The ALS Association, known for its Ice Bucket Challenge fundraising, is pushing for a speedy FDA approval of Amylyx’s now-pending ALS candidate submission—but is history repeating itself?
In the wake of Biogen’s Aduhelm surprise approval this summer, some are questioning what role that approval is playing in the FDA’s renewed willingness to evaluate Amylyx’s drug. Is the FDA heading down a new path of bending to public pressure and advocacy?
The leading ALS advocacy group is unabashedly pushing for a “swift” FDA approval of the drug for all ALS patients after an active year of lobbying. It submitted a petition with 50,000 signatures and held an emotionally charged “We Can’t Wait” action meeting, with more than 10 people who have ALS speaking directly to FDA leaders including Patrizia Cavazzoni, the director of the Center for Drug Evaluation and Research (CDER).
While ALS Association Neil Thakur chief mission officer couldn’t speak to a possibly changing FDA mindset, it is clear the agency changed its tune about Amylyx’s candidate after the association lobbied for the agency to be consistent in adhering to its own 2019 ALS clinical trial guidance and its associated regulatory flexibility.
In June, the association publicly called out the FDA’s stated commitment in a blog post pointing to the case of Biogen and Aduhelm.
“Just recently, the FDA used its regulatory flexibility to approve Aduhelm for the treatment of Alzheimer’s disease. This is good news for people living with Alzheimer’s and their loved ones. But we are left to wonder [why\ the FDA is not using similar flexibility for a promising ALS treatment with strong safety data that provides clinically meaningful benefits. People with ALS and their loved ones cannot wait,” the group said.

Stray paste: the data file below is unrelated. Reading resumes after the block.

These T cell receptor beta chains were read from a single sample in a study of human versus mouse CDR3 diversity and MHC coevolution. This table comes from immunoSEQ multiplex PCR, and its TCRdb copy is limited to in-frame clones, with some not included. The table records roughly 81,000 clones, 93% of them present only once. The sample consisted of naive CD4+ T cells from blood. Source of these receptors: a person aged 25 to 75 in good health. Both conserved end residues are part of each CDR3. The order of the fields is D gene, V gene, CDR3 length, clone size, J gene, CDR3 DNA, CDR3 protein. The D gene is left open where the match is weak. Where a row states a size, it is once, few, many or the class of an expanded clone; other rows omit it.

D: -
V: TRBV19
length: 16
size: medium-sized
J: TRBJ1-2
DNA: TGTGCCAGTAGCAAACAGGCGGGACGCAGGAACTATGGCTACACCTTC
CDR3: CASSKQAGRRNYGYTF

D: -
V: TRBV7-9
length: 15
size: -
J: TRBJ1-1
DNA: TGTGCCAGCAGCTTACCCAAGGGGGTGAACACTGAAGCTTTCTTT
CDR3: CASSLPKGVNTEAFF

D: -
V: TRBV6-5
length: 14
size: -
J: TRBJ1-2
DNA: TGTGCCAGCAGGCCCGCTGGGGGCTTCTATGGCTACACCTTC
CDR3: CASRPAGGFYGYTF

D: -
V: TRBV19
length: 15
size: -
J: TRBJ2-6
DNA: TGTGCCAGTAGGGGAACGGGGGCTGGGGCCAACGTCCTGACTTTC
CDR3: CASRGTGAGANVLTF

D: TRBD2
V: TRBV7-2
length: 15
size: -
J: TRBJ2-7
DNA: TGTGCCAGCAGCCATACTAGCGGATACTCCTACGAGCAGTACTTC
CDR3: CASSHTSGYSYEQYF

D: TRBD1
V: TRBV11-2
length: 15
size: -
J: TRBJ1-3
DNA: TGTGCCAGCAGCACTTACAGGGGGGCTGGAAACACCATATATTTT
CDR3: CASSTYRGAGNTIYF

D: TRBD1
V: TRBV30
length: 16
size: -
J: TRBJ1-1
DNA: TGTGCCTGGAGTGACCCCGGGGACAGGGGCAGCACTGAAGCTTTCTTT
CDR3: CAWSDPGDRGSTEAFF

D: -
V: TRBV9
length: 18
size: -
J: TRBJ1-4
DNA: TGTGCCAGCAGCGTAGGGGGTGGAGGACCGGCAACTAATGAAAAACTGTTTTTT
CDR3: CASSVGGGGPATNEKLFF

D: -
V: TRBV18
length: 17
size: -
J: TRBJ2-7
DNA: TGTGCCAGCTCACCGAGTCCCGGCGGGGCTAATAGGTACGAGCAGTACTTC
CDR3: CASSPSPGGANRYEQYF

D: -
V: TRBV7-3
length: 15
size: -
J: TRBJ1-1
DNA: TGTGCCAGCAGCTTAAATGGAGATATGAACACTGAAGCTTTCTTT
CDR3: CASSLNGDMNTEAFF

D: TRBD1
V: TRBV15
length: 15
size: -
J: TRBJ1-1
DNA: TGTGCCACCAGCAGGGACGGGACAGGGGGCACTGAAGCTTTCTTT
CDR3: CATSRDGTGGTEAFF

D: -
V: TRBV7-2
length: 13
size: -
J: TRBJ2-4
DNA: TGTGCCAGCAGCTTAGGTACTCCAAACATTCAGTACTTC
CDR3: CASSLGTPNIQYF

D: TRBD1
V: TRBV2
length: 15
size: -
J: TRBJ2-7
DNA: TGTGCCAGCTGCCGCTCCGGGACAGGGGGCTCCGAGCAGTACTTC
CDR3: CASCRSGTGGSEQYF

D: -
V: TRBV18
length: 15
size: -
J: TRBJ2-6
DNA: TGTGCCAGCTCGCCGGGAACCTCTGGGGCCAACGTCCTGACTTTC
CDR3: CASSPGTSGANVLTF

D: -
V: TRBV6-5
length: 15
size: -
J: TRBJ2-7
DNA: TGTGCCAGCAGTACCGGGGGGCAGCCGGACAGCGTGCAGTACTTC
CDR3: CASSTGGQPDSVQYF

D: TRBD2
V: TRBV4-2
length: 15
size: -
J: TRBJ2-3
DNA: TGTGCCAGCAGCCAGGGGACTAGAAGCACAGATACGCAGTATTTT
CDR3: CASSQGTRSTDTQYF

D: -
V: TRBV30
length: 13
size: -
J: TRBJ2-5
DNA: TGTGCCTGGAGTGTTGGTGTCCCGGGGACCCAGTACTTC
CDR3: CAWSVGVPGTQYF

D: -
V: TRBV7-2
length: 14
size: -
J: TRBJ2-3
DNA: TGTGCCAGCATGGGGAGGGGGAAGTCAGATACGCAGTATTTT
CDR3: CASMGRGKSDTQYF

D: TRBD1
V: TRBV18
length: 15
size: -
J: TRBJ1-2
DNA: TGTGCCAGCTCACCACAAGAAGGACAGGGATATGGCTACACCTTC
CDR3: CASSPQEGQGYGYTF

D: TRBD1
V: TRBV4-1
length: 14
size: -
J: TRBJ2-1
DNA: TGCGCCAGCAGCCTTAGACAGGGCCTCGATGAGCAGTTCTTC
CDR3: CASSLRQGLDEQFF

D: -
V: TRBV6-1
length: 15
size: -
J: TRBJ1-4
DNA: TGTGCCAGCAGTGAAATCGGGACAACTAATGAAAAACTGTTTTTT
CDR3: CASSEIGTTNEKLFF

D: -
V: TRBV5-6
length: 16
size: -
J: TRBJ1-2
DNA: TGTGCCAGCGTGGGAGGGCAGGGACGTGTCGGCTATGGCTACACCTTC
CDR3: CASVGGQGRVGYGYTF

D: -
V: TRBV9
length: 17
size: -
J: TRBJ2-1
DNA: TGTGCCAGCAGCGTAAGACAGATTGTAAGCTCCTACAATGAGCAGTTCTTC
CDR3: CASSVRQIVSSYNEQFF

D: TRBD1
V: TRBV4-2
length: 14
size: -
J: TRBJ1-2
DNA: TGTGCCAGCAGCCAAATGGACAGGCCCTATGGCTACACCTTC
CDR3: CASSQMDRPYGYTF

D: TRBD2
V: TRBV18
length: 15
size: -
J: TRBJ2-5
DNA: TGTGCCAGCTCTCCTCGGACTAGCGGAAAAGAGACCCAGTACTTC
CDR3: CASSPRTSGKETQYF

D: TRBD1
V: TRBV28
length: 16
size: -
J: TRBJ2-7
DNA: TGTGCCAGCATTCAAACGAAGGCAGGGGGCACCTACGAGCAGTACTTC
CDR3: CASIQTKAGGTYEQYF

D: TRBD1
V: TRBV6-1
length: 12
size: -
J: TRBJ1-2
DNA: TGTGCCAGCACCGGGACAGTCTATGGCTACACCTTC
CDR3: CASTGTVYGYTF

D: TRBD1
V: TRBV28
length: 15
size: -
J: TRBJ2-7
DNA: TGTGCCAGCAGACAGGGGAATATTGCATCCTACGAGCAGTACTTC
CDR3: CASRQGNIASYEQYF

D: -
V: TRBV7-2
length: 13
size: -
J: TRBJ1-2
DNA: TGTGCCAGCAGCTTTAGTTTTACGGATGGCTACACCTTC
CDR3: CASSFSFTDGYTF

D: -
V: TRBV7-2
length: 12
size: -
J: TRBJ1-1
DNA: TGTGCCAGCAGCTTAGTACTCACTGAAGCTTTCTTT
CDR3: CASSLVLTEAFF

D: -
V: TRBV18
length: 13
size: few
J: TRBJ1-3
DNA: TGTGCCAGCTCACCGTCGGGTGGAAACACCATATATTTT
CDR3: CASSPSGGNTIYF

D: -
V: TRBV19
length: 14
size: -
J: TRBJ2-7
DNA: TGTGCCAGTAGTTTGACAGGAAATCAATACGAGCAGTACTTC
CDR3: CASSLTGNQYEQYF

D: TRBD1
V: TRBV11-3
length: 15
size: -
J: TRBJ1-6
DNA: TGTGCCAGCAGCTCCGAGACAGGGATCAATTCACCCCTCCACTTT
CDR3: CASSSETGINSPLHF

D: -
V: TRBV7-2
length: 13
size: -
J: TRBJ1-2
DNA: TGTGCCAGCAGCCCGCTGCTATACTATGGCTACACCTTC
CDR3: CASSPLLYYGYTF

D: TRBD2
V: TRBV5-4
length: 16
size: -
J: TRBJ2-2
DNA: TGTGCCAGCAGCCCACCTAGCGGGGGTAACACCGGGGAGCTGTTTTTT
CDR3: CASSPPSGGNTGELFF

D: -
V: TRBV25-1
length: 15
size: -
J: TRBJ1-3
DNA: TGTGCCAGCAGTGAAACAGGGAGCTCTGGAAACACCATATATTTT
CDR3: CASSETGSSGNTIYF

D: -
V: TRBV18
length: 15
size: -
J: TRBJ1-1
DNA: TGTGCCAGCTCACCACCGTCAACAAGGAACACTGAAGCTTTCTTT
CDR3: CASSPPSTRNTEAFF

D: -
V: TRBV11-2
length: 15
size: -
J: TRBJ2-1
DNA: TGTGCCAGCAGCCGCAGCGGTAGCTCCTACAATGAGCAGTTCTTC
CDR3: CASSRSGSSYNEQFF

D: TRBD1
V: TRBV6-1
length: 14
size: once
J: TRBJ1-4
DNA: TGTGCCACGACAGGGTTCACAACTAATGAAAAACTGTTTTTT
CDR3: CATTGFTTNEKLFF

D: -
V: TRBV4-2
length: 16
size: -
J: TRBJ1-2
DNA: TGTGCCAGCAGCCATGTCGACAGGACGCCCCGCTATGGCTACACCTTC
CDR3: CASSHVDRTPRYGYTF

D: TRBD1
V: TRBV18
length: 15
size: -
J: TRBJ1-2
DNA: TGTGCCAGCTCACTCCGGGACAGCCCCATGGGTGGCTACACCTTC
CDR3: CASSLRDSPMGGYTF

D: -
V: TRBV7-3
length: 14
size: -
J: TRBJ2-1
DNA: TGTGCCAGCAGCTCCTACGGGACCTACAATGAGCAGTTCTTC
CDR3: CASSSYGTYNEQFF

Thakur noted, however, that his organization had already detected a change in the FDA’s position before the Aduhelm nod.
“By the time of the (We Can’t Wait) meeting in May, the FDA had come around to recognizing that this was something they had to move forward on,” he said, adding that bolstering its case was Canadian and EU drug evaluators pressing ahead on the Amylyx candidate.
Thakur isn’t apologetic about the ALS Association’s role in trying to get the drug approved.
“Our job as advocates for the ALS community is to end the disease. If there’s a drug that’s going to help do that, then we’re going to push forward—and if there’s a drug on the market that’s not going to do that, we need to find a way to take that drug off the market. It goes both ways,” Thakur said.
He emphasized the high safety profile of the Amylyx drug as well as its “modest positive effect” for ALS patients.
Thakur is also realistic. The drug is not a silver bullet; however, the ALS Association’s intention in backing it, and other similar drugs, is for “incremental gains and [to] increase their life span until we figure out some really solid ultimate cures,” he said.
For now, the ALS Association plans to wait and see what happens after Amylyx files for FDA approval, but it won’t hesitate to push again if the FDA slow rolls the process.
“Our community will be very concerned. There really is no way to do this fast enough for ALS—it just has to be fast, fast, fast,” he said.